Spinal Cord Injury, Gut Microbiome, and White-Plague Coral Disease: the PLOS Comp Biol June Issue
Here are some highlights from June’s PLOS Computational Biology
Inference of Network Dynamics and Metabolic Interactions in the Gut Microbiome
The community of bacteria that live in our intestines (called the “gut microbiome”) is important to normal intestinal function, and the destruction of this community has a causative role in diseases including obesity, diabetes, and even neurological disorders. Reka Albert and colleagues use a mathematical model to identify how the normal bacterial community interacts and how this community changes with antibiotic treatment and C. difficile infection.
A Computational, Tissue-Realistic Model of Pressure Ulcer Formation in Individuals with Spinal Cord Injury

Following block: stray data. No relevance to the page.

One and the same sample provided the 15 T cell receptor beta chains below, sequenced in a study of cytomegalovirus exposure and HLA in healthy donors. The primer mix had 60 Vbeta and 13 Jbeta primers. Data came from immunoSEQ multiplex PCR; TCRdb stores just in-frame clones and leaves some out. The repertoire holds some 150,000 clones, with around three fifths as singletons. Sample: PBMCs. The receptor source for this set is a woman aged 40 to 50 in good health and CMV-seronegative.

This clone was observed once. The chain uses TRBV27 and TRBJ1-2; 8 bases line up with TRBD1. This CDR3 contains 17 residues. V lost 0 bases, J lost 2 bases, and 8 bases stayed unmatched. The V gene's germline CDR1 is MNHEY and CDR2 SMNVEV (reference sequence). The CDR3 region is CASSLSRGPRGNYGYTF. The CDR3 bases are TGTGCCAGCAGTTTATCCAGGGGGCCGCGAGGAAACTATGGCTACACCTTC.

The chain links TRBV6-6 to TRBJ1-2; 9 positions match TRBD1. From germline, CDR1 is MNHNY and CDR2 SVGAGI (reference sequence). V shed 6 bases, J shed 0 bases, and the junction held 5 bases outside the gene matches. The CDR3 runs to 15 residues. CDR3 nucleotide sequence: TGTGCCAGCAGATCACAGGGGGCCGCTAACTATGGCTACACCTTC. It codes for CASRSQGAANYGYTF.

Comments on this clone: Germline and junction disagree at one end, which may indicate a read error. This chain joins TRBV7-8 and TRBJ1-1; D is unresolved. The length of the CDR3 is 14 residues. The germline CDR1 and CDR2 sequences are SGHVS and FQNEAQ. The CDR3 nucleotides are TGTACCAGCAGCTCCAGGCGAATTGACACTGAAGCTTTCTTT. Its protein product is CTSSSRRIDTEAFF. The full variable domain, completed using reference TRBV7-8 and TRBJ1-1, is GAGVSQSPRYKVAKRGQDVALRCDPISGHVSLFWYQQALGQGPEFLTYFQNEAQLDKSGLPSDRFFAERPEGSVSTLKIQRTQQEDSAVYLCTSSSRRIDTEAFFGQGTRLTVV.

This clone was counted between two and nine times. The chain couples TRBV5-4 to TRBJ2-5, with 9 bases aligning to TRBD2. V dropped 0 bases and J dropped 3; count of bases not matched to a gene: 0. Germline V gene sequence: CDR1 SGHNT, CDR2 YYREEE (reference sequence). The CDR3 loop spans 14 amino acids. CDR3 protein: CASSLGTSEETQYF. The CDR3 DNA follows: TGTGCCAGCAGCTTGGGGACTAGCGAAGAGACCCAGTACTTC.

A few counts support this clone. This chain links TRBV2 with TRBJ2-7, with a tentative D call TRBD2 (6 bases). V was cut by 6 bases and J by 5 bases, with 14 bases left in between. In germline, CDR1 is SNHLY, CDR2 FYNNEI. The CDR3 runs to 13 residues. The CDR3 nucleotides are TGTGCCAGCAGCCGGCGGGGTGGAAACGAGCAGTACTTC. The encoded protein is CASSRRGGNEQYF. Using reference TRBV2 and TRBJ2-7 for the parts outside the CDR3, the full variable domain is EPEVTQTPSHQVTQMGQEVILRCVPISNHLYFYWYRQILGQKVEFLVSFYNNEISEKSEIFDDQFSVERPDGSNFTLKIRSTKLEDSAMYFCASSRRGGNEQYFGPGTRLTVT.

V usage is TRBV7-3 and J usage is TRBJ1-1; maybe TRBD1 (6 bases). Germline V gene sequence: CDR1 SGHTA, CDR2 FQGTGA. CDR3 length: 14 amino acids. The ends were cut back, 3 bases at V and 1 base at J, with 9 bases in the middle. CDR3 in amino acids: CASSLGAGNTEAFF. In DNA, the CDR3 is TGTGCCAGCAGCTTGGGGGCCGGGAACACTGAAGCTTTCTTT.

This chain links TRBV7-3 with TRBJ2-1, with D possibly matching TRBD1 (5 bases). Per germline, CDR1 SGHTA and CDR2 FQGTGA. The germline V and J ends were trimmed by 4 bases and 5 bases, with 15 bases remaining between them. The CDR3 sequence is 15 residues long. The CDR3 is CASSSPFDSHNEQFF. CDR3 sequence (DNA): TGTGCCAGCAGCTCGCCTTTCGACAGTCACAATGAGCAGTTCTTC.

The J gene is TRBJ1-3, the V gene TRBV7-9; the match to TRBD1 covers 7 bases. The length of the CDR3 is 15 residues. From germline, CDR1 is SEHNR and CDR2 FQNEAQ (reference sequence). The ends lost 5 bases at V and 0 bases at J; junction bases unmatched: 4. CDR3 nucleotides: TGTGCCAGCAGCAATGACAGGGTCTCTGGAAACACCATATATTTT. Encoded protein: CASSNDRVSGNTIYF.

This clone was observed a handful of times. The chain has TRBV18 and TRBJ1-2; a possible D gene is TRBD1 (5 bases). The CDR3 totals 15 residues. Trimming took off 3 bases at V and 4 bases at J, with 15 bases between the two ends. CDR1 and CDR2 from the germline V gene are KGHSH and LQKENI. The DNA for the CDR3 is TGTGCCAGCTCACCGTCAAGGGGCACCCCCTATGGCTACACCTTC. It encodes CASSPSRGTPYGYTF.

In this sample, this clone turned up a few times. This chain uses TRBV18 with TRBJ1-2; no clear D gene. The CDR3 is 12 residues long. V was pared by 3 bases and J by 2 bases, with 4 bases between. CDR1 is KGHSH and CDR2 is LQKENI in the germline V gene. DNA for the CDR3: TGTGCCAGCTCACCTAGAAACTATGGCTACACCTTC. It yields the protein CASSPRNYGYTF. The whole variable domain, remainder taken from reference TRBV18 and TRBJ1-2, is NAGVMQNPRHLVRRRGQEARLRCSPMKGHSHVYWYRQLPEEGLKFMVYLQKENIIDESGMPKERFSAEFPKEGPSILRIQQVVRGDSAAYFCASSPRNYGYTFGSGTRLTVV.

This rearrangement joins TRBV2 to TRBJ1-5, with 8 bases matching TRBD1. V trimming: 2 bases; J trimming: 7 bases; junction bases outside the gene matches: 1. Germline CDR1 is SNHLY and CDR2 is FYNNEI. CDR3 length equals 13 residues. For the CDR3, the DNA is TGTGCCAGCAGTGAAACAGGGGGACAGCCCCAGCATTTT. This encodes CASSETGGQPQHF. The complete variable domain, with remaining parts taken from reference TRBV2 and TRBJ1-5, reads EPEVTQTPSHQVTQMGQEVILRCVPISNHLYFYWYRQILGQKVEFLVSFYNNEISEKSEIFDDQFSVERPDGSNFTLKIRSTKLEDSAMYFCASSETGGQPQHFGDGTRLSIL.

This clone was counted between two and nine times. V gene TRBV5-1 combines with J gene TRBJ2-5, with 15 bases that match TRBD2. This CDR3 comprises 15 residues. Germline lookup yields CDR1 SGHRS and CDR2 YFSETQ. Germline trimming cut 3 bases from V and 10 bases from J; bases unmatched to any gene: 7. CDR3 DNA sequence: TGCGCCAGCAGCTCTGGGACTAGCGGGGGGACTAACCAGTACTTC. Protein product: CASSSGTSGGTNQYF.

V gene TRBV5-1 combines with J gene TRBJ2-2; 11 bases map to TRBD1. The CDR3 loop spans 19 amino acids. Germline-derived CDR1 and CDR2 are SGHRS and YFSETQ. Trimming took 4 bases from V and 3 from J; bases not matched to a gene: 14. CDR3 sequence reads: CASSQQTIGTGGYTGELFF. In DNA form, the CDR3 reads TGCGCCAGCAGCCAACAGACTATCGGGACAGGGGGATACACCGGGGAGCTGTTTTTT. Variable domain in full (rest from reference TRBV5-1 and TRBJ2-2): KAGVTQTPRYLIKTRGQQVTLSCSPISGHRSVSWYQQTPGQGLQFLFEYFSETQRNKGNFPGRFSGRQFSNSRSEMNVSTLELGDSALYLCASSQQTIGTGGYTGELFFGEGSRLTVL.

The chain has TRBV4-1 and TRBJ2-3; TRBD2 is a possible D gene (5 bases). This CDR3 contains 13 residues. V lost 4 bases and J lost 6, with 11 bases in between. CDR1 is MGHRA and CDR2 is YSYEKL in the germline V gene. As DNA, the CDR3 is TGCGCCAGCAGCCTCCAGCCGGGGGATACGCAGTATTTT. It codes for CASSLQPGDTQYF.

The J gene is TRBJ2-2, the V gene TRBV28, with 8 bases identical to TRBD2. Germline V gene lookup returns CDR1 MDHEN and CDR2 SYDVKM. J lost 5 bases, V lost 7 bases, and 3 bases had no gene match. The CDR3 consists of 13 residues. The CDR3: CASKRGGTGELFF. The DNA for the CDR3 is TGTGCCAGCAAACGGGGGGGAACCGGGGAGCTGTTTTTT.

People with spinal cord injury are predisposed to pressure ulcers. These ulcers remain a significant burden in cost of care and quality of life, despite improved mechanistic understanding and advanced interventions. Yoram Vodovotz and colleagues create a virtual pressure ulcer as a platform to test therapies and determine the mechanisms most correlated with unfavourable outcomes. Their analysis reveals that inflammation is an important determinant of ulcer severity and overall tissue damage.
Modeling the Impact of White-Plague Coral Disease in Climate Change Scenarios
Coral reefs are deteriorating at alarming rates, with coral disease outbreaks increasing in prevalence and in special distribution. Anomalously high ocean temperatures are thought to significantly contribute to this problem. Yael Artzy-Randrup and colleagues have collected a unique dataset of a White Plague Disease (WPD) outbreak from the coral reef of Eilat (Israel, Red Sea). By fitting a novel epidemiological model to the data, they characterize the dynamics of WPD, and study the possible effects of future increasing sea-surface temperatures on disease dynamics.